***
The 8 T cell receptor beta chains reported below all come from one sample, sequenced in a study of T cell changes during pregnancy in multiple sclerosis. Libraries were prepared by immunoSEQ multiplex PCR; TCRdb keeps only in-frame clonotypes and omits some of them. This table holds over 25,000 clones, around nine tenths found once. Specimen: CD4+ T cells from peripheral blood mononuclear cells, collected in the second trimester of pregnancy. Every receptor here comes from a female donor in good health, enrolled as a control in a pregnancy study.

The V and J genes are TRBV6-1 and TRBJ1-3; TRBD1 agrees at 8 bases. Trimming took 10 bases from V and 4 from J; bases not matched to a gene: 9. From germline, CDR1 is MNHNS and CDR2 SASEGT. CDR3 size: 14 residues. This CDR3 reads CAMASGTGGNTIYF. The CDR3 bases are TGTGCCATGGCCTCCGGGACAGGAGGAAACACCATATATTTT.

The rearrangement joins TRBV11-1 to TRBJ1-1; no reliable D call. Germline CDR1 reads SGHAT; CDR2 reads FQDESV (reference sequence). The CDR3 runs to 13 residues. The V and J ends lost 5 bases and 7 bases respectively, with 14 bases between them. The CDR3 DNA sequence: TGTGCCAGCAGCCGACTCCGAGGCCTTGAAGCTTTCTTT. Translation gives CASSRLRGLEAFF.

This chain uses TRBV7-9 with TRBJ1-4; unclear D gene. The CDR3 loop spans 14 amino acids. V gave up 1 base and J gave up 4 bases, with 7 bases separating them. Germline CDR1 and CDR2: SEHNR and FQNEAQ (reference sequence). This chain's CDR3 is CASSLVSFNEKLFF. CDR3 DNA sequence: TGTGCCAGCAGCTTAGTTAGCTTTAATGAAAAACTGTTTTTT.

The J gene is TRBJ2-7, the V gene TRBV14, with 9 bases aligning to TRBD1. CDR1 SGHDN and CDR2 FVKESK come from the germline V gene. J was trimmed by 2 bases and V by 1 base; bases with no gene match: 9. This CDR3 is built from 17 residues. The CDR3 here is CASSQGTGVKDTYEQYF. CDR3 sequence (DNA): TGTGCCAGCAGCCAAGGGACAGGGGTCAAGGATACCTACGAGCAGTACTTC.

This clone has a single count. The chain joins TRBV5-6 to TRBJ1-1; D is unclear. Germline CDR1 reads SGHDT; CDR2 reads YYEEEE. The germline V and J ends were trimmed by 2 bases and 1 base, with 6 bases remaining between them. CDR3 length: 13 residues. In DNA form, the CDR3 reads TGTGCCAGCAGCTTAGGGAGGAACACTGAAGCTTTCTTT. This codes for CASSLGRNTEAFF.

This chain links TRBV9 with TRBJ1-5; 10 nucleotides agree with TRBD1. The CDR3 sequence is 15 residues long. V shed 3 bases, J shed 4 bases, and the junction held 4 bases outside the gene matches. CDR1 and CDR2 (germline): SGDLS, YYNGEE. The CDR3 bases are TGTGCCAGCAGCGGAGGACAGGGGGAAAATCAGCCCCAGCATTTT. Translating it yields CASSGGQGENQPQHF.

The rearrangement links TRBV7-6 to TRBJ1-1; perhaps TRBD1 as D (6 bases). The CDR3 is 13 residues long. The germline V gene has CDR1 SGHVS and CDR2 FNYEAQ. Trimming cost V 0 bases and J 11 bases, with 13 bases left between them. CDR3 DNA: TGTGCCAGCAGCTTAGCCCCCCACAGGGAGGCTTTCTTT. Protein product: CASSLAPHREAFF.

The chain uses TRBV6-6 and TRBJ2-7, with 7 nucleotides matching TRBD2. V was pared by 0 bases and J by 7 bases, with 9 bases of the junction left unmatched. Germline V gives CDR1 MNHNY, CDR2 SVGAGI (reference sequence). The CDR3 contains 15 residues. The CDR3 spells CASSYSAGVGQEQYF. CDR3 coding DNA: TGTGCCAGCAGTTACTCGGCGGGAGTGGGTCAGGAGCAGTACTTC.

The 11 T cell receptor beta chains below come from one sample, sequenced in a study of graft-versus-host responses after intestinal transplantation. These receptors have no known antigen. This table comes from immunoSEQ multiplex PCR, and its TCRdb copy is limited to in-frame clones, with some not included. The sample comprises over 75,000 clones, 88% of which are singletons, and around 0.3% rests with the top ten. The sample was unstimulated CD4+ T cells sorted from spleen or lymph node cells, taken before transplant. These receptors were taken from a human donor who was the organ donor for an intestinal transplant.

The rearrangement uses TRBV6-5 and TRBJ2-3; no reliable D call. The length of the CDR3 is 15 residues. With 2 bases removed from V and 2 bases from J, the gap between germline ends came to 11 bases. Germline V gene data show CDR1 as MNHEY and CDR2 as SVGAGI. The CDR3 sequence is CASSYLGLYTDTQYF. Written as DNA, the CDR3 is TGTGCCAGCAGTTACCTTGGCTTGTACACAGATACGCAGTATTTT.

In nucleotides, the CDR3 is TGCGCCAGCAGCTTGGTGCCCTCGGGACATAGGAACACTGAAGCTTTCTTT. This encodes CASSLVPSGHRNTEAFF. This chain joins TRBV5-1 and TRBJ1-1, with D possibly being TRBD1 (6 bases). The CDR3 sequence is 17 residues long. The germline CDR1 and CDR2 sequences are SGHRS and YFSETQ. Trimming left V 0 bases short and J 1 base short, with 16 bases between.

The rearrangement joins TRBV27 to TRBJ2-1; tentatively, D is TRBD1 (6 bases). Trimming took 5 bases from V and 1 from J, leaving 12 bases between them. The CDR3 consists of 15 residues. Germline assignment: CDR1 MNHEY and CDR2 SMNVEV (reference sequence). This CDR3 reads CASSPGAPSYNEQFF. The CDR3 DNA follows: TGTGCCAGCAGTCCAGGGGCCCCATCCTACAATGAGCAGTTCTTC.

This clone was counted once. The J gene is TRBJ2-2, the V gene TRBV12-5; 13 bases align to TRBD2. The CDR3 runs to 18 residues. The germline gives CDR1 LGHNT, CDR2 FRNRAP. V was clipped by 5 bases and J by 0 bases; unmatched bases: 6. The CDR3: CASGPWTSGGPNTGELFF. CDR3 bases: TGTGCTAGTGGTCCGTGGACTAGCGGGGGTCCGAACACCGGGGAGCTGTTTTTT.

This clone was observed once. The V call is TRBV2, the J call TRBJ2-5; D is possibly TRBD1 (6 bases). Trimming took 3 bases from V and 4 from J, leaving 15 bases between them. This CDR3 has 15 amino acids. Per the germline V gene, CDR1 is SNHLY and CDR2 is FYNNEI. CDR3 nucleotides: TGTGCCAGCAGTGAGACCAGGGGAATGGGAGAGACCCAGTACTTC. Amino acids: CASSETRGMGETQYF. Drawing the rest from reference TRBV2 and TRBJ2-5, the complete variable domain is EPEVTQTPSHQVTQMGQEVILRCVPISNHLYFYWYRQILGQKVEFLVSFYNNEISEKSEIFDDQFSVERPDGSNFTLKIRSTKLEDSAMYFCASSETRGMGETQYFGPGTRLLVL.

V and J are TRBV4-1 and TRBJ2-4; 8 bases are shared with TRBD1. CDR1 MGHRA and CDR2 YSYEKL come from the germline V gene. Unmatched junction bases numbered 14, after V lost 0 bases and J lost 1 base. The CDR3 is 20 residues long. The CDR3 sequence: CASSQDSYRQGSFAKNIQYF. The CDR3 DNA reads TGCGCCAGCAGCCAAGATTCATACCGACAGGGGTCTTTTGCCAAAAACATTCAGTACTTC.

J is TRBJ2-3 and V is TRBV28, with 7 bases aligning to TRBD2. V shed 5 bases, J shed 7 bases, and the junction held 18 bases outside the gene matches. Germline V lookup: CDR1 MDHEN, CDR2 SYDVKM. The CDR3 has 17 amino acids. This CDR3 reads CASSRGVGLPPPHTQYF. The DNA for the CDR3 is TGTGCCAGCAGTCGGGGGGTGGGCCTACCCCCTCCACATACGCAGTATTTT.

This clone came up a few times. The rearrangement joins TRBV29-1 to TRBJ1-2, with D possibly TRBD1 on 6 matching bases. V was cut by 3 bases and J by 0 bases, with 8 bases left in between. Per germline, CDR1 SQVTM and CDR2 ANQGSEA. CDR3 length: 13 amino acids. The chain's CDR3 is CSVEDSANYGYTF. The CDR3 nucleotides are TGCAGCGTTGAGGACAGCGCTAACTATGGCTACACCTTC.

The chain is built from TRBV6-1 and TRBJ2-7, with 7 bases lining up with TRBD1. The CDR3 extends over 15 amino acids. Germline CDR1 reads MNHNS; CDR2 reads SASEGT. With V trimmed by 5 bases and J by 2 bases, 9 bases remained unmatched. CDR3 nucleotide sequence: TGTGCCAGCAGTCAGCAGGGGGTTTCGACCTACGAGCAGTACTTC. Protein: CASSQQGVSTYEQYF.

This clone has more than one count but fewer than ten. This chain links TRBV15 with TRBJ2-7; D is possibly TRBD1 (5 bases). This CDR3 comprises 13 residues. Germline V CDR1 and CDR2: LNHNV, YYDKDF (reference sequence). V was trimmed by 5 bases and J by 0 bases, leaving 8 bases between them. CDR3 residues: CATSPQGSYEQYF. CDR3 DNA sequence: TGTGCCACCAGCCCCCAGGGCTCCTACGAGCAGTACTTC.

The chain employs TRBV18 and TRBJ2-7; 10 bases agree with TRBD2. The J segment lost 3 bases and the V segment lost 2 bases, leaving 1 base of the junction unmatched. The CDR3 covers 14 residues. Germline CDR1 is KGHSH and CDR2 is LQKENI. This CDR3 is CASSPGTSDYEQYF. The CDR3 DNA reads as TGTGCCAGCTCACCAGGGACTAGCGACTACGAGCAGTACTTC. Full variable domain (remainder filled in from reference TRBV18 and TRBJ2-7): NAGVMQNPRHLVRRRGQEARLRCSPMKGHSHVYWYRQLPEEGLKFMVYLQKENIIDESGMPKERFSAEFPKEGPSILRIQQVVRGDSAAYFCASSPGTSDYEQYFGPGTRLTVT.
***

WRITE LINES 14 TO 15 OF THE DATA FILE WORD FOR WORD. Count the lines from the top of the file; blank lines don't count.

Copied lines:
This clone was counted once. The J gene is TRBJ2-2, the V gene TRBV12-5; 13 bases align to TRBD2. The CDR3 runs to 18 residues. The germline gives CDR1 LGHNT, CDR2 FRNRAP. V was clipped by 5 bases and J by 0 bases; unmatched bases: 6. The CDR3: CASGPWTSGGPNTGELFF. CDR3 bases: TGTGCTAGTGGTCCGTGGACTAGCGGGGGTCCGAACACCGGGGAGCTGTTTTTT.

This clone was observed once. The V call is TRBV2, the J call TRBJ2-5; D is possibly TRBD1 (6 bases). Trimming took 3 bases from V and 4 from J, leaving 15 bases between them. This CDR3 has 15 amino acids. Per the germline V gene, CDR1 is SNHLY and CDR2 is FYNNEI. CDR3 nucleotides: TGTGCCAGCAGTGAGACCAGGGGAATGGGAGAGACCCAGTACTTC. Amino acids: CASSETRGMGETQYF. Drawing the rest from reference TRBV2 and TRBJ2-5, the complete variable domain is EPEVTQTPSHQVTQMGQEVILRCVPISNHLYFYWYRQILGQKVEFLVSFYNNEISEKSEIFDDQFSVERPDGSNFTLKIRSTKLEDSAMYFCASSETRGMGETQYFGPGTRLLVL.